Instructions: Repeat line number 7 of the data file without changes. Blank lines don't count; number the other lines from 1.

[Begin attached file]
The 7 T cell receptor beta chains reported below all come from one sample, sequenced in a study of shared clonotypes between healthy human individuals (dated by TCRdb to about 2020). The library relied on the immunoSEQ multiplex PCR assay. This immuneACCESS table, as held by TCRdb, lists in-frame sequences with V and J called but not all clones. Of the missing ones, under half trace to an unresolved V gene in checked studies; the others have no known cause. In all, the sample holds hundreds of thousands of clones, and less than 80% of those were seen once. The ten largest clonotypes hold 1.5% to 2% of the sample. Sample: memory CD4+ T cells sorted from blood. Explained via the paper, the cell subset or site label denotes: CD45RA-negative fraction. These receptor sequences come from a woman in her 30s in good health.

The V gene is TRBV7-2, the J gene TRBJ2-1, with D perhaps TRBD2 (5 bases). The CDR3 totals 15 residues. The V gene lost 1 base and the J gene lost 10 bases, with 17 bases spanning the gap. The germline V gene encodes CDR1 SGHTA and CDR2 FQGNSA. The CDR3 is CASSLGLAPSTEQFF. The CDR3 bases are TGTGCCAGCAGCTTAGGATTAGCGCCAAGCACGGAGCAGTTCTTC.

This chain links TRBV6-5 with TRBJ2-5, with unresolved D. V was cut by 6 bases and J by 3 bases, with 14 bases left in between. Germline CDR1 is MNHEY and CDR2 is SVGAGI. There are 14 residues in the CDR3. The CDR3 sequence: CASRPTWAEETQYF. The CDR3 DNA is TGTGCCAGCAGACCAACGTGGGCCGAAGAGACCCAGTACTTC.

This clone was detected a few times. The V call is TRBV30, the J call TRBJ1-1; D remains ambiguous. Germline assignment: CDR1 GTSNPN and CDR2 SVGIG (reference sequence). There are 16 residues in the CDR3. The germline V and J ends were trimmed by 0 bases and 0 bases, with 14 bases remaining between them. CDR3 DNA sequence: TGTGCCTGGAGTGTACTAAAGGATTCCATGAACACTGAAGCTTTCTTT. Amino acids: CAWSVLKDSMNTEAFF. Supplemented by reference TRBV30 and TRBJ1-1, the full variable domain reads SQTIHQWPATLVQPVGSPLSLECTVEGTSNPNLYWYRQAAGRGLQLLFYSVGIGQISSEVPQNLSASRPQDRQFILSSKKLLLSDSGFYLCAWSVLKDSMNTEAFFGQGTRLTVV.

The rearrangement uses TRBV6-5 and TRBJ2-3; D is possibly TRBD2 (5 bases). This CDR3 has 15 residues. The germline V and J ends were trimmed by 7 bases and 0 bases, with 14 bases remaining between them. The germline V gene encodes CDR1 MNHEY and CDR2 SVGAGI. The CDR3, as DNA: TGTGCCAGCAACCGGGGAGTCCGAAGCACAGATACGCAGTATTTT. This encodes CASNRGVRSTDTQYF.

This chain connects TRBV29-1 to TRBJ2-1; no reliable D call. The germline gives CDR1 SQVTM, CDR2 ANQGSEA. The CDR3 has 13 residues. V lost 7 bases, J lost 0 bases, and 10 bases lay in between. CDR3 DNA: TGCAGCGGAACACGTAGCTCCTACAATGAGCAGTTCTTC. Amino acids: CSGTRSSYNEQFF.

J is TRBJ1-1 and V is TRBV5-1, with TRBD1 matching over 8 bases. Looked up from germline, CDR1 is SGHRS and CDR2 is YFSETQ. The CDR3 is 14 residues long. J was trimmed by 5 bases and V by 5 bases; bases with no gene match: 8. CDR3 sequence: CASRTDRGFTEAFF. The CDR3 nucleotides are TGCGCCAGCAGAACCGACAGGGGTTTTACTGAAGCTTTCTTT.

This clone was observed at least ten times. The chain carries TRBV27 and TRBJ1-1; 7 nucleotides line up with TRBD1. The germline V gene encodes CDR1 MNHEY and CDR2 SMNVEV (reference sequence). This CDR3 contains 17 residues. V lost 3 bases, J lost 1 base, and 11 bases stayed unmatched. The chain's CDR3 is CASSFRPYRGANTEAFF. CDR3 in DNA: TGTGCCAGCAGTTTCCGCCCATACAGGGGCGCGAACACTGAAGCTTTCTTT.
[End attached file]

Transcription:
J is TRBJ1-1 and V is TRBV5-1, with TRBD1 matching over 8 bases. Looked up from germline, CDR1 is SGHRS and CDR2 is YFSETQ. The CDR3 is 14 residues long. J was trimmed by 5 bases and V by 5 bases; bases with no gene match: 8. CDR3 sequence: CASRTDRGFTEAFF. The CDR3 nucleotides are TGCGCCAGCAGAACCGACAGGGGTTTTACTGAAGCTTTCTTT.